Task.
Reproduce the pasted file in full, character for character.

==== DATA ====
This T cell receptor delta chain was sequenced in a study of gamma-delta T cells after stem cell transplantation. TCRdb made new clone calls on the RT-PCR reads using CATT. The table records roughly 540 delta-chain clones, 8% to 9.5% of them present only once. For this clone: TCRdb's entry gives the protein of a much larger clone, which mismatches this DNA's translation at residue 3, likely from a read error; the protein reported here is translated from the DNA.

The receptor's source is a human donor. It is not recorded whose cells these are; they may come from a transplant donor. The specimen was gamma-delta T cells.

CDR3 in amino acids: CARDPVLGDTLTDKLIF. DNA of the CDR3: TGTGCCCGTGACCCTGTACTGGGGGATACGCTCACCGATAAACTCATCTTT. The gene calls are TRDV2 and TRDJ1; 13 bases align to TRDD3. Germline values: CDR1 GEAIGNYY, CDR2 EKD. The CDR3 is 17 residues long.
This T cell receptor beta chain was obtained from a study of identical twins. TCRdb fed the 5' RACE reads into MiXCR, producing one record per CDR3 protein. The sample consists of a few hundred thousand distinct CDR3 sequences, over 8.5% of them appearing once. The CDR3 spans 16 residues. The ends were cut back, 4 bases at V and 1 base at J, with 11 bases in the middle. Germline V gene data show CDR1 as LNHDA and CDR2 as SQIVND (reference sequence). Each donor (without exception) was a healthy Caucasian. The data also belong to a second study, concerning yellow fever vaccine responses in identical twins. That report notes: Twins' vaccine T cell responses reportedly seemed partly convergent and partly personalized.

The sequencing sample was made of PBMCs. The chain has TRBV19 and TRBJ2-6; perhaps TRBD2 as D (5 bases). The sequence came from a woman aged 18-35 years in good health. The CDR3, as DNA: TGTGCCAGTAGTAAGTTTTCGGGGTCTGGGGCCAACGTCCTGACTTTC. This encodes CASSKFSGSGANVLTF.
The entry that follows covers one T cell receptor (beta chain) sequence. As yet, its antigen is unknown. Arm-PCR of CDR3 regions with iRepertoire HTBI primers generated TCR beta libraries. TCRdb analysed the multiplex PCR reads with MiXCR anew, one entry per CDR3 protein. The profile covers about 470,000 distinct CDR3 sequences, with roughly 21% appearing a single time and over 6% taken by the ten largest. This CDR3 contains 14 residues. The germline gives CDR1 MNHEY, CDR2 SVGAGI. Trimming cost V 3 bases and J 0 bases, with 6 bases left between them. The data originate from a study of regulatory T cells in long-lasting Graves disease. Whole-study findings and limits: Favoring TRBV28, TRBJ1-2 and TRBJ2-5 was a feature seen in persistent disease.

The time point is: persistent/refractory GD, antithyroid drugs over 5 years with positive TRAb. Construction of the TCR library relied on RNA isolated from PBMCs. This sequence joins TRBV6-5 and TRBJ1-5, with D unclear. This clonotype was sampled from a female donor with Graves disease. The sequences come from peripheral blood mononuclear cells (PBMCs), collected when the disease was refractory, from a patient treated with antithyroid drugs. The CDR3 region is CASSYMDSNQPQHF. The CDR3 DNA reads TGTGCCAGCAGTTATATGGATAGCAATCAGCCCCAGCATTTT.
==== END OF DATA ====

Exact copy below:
This T cell receptor delta chain was sequenced in a study of gamma-delta T cells after stem cell transplantation. TCRdb made new clone calls on the RT-PCR reads using CATT. The table records roughly 540 delta-chain clones, 8% to 9.5% of them present only once. For this clone: TCRdb's entry gives the protein of a much larger clone, which mismatches this DNA's translation at residue 3, likely from a read error; the protein reported here is translated from the DNA.

The receptor's source is a human donor. It is not recorded whose cells these are; they may come from a transplant donor. The specimen was gamma-delta T cells.

CDR3 in amino acids: CARDPVLGDTLTDKLIF. DNA of the CDR3: TGTGCCCGTGACCCTGTACTGGGGGATACGCTCACCGATAAACTCATCTTT. The gene calls are TRDV2 and TRDJ1; 13 bases align to TRDD3. Germline values: CDR1 GEAIGNYY, CDR2 EKD. The CDR3 is 17 residues long.
This T cell receptor beta chain was obtained from a study of identical twins. TCRdb fed the 5' RACE reads into MiXCR, producing one record per CDR3 protein. The sample consists of a few hundred thousand distinct CDR3 sequences, over 8.5% of them appearing once. The CDR3 spans 16 residues. The ends were cut back, 4 bases at V and 1 base at J, with 11 bases in the middle. Germline V gene data show CDR1 as LNHDA and CDR2 as SQIVND (reference sequence). Each donor (without exception) was a healthy Caucasian. The data also belong to a second study, concerning yellow fever vaccine responses in identical twins. That report notes: Twins' vaccine T cell responses reportedly seemed partly convergent and partly personalized.

The sequencing sample was made of PBMCs. The chain has TRBV19 and TRBJ2-6; perhaps TRBD2 as D (5 bases). The sequence came from a woman aged 18-35 years in good health. The CDR3, as DNA: TGTGCCAGTAGTAAGTTTTCGGGGTCTGGGGCCAACGTCCTGACTTTC. This encodes CASSKFSGSGANVLTF.
The entry that follows covers one T cell receptor (beta chain) sequence. As yet, its antigen is unknown. Arm-PCR of CDR3 regions with iRepertoire HTBI primers generated TCR beta libraries. TCRdb analysed the multiplex PCR reads with MiXCR anew, one entry per CDR3 protein. The profile covers about 470,000 distinct CDR3 sequences, with roughly 21% appearing a single time and over 6% taken by the ten largest. This CDR3 contains 14 residues. The germline gives CDR1 MNHEY, CDR2 SVGAGI. Trimming cost V 3 bases and J 0 bases, with 6 bases left between them. The data originate from a study of regulatory T cells in long-lasting Graves disease. Whole-study findings and limits: Favoring TRBV28, TRBJ1-2 and TRBJ2-5 was a feature seen in persistent disease.

The time point is: persistent/refractory GD, antithyroid drugs over 5 years with positive TRAb. Construction of the TCR library relied on RNA isolated from PBMCs. This sequence joins TRBV6-5 and TRBJ1-5, with D unclear. This clonotype was sampled from a female donor with Graves disease. The sequences come from peripheral blood mononuclear cells (PBMCs), collected when the disease was refractory, from a patient treated with antithyroid drugs. The CDR3 region is CASSYMDSNQPQHF. The CDR3 DNA reads TGTGCCAGCAGTTATATGGATAGCAATCAGCCCCAGCATTTT.